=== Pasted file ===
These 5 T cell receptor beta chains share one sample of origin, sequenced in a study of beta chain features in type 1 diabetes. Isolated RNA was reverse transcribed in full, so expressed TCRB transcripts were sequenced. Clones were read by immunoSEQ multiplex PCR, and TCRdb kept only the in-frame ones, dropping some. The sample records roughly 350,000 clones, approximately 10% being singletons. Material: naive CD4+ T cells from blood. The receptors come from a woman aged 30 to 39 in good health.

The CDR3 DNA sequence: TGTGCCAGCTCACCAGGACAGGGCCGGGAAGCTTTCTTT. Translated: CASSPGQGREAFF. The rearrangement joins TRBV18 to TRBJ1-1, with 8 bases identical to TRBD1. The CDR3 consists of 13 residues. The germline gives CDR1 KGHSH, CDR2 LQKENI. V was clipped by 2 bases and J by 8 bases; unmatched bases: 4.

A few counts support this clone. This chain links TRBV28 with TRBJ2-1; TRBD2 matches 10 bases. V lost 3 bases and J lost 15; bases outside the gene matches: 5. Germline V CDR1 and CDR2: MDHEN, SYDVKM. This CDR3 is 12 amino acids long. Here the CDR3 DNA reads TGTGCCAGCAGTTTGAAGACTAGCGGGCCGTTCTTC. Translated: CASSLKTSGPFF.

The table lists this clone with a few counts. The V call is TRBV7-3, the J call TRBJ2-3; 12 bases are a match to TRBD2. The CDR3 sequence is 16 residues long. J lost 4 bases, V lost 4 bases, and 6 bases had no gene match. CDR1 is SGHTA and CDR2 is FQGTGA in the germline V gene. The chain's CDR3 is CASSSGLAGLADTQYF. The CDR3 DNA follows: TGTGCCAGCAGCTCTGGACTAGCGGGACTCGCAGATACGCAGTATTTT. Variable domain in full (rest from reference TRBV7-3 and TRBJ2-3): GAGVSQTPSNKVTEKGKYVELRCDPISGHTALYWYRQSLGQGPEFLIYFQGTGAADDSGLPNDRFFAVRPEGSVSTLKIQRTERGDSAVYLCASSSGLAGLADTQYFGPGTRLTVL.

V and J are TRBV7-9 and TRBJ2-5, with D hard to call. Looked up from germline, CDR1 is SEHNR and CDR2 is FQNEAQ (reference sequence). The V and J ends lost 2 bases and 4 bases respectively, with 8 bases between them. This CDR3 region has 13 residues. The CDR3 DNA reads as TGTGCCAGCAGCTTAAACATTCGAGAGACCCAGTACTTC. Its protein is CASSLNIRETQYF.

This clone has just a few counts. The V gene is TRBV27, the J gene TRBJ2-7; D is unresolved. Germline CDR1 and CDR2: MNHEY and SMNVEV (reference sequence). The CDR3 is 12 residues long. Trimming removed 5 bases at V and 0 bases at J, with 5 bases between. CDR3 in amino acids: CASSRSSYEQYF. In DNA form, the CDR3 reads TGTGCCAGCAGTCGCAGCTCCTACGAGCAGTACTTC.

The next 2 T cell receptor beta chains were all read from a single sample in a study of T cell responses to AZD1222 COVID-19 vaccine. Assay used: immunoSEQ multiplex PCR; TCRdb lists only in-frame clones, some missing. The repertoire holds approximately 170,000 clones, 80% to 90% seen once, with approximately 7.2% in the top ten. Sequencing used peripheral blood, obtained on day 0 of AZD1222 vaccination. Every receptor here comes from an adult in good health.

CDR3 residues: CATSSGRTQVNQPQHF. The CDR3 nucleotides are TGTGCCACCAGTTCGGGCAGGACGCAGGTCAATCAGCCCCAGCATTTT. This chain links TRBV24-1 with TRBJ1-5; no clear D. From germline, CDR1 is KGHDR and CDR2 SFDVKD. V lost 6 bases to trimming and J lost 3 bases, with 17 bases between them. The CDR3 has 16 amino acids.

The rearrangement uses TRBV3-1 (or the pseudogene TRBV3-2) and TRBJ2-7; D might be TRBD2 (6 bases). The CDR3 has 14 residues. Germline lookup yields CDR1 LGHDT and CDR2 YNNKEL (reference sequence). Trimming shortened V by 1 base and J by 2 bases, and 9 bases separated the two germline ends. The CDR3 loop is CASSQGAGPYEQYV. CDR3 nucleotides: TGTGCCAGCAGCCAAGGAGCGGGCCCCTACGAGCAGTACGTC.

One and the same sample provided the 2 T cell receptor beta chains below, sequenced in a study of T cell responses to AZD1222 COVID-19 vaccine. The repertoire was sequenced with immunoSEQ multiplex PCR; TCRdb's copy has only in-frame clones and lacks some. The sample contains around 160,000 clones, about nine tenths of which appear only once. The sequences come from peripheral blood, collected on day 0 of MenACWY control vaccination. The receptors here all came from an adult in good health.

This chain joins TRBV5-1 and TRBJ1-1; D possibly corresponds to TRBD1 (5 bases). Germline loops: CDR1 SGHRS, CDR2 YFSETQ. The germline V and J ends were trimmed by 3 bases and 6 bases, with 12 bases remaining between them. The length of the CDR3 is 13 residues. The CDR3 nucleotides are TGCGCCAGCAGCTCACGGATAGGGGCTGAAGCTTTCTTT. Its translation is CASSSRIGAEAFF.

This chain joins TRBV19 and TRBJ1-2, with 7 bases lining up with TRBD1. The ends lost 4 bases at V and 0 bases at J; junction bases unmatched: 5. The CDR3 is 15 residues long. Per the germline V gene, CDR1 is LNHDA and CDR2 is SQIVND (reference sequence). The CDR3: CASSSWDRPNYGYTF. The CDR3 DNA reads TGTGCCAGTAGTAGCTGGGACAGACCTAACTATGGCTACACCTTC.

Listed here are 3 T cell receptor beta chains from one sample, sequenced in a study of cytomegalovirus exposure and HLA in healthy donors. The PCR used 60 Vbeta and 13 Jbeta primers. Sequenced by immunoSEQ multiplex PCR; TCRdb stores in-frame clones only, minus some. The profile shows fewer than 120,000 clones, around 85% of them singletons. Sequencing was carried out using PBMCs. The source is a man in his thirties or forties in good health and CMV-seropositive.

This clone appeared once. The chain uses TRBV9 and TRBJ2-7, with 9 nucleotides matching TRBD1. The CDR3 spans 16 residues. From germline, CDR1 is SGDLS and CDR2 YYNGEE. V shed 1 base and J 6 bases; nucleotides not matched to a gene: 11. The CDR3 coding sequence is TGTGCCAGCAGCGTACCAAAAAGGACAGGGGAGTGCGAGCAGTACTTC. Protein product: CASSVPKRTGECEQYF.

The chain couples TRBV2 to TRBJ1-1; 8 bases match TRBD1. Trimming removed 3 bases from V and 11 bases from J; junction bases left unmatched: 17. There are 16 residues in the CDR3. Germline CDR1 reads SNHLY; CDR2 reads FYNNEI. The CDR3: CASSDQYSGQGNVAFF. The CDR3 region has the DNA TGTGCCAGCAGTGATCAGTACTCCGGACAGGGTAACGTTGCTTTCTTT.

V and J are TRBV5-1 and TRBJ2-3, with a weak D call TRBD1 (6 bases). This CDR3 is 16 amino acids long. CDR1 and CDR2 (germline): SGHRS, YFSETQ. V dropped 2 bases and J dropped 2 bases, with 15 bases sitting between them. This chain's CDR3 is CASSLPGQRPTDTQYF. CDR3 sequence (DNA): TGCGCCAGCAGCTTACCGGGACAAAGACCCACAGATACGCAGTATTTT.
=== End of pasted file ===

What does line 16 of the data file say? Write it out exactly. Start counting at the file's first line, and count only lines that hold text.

V and J are TRBV5-1 and TRBJ2-3, with a weak D call TRBD1 (6 bases). This CDR3 is 16 amino acids long. CDR1 and CDR2 (germline): SGHRS, YFSETQ. V dropped 2 bases and J dropped 2 bases, with 15 bases sitting between them. This chain's CDR3 is CASSLPGQRPTDTQYF. CDR3 sequence (DNA): TGCGCCAGCAGCTTACCGGGACAAAGACCCACAGATACGCAGTATTTT.